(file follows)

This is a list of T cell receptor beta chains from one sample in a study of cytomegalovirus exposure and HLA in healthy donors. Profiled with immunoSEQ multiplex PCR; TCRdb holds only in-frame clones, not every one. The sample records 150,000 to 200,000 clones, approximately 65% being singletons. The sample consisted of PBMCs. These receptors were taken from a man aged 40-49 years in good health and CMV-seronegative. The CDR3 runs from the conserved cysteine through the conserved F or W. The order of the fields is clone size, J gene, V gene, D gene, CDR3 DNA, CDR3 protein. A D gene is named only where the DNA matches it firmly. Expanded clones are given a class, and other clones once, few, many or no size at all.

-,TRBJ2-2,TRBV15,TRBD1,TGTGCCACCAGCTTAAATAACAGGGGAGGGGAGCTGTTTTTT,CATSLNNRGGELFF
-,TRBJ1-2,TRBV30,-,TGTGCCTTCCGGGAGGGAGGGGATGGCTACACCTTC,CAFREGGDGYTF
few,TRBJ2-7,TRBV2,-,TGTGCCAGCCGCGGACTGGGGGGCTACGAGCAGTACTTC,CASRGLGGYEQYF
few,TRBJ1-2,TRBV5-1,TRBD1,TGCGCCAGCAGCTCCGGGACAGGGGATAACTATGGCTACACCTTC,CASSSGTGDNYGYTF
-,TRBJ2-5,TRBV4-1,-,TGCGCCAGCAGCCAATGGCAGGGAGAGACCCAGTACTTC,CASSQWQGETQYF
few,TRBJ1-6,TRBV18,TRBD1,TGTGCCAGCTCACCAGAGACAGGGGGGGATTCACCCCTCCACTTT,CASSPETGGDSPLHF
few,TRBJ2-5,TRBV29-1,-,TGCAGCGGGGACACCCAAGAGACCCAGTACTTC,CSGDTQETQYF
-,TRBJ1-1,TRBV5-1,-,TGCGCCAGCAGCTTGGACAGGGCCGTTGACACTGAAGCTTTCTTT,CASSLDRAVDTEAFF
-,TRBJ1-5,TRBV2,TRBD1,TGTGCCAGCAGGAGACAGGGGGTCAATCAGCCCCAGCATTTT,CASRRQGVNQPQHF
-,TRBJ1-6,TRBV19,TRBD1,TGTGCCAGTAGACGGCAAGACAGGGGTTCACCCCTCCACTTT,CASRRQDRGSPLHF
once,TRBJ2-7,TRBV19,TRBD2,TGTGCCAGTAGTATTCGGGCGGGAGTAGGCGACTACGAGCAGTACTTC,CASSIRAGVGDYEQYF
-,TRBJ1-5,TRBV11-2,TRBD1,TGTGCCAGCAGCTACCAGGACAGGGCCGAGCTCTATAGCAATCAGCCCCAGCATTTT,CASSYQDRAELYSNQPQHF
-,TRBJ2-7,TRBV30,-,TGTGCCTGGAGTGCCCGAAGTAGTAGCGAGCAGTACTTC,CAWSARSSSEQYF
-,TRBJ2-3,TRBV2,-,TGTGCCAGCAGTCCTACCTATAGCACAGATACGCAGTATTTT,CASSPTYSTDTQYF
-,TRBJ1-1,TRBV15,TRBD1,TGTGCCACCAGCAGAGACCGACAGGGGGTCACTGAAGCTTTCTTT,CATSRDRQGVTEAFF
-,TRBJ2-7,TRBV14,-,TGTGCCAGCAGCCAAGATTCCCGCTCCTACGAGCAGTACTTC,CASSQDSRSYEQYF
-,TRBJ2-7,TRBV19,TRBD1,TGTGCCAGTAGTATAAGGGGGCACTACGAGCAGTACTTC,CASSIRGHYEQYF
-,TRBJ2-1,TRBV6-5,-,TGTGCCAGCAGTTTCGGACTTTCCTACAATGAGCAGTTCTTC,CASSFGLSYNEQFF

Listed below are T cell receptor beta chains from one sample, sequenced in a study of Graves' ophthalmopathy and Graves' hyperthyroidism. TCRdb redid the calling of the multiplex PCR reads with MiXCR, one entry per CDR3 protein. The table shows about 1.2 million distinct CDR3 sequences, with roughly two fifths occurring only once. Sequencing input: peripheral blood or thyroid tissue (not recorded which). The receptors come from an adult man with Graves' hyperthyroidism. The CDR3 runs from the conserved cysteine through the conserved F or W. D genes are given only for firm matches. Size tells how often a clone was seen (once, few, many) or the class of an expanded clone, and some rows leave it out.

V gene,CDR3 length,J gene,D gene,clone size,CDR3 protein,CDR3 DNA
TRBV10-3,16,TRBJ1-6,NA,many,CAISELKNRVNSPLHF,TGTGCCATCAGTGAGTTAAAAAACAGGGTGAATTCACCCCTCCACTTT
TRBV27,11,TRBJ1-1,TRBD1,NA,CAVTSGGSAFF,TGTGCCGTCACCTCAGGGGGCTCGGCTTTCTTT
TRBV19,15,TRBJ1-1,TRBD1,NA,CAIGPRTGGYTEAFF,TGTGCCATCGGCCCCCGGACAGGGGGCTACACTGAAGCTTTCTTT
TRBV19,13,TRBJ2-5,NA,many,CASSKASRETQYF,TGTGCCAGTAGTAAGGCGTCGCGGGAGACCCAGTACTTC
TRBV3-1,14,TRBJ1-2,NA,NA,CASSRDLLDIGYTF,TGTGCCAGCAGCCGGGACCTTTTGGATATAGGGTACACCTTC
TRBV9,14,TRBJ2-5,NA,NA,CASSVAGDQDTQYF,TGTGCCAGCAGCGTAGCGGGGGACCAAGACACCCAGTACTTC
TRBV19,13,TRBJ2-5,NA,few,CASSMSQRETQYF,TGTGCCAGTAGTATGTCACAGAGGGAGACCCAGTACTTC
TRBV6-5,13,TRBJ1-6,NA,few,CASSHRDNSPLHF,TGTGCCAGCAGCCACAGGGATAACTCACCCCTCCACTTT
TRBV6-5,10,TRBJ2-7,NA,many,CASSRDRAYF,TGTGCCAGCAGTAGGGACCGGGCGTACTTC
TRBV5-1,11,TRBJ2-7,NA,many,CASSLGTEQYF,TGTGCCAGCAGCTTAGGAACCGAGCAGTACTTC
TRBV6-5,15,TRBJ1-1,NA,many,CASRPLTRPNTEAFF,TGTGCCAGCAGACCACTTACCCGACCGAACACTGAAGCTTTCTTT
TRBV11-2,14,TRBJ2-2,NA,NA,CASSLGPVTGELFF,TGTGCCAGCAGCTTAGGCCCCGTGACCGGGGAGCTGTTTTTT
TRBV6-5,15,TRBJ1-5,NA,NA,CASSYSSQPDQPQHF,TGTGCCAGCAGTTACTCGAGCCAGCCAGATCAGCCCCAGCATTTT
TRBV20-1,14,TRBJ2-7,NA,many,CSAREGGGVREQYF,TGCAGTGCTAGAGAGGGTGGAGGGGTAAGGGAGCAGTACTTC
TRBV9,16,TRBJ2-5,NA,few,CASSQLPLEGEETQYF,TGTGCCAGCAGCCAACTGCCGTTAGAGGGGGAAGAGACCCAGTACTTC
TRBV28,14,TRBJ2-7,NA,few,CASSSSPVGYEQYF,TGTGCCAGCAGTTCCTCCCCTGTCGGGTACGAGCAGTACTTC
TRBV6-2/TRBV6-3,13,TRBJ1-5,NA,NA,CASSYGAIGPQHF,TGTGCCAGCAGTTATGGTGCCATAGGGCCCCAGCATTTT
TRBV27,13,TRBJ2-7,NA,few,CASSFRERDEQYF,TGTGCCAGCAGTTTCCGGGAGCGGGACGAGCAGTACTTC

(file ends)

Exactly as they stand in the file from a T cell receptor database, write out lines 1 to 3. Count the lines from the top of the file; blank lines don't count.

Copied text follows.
This is a list of T cell receptor beta chains from one sample in a study of cytomegalovirus exposure and HLA in healthy donors. Profiled with immunoSEQ multiplex PCR; TCRdb holds only in-frame clones, not every one. The sample records 150,000 to 200,000 clones, approximately 65% being singletons. The sample consisted of PBMCs. These receptors were taken from a man aged 40-49 years in good health and CMV-seronegative. The CDR3 runs from the conserved cysteine through the conserved F or W. The order of the fields is clone size, J gene, V gene, D gene, CDR3 DNA, CDR3 protein. A D gene is named only where the DNA matches it firmly. Expanded clones are given a class, and other clones once, few, many or no size at all.

-,TRBJ2-2,TRBV15,TRBD1,TGTGCCACCAGCTTAAATAACAGGGGAGGGGAGCTGTTTTTT,CATSLNNRGGELFF
-,TRBJ1-2,TRBV30,-,TGTGCCTTCCGGGAGGGAGGGGATGGCTACACCTTC,CAFREGGDGYTF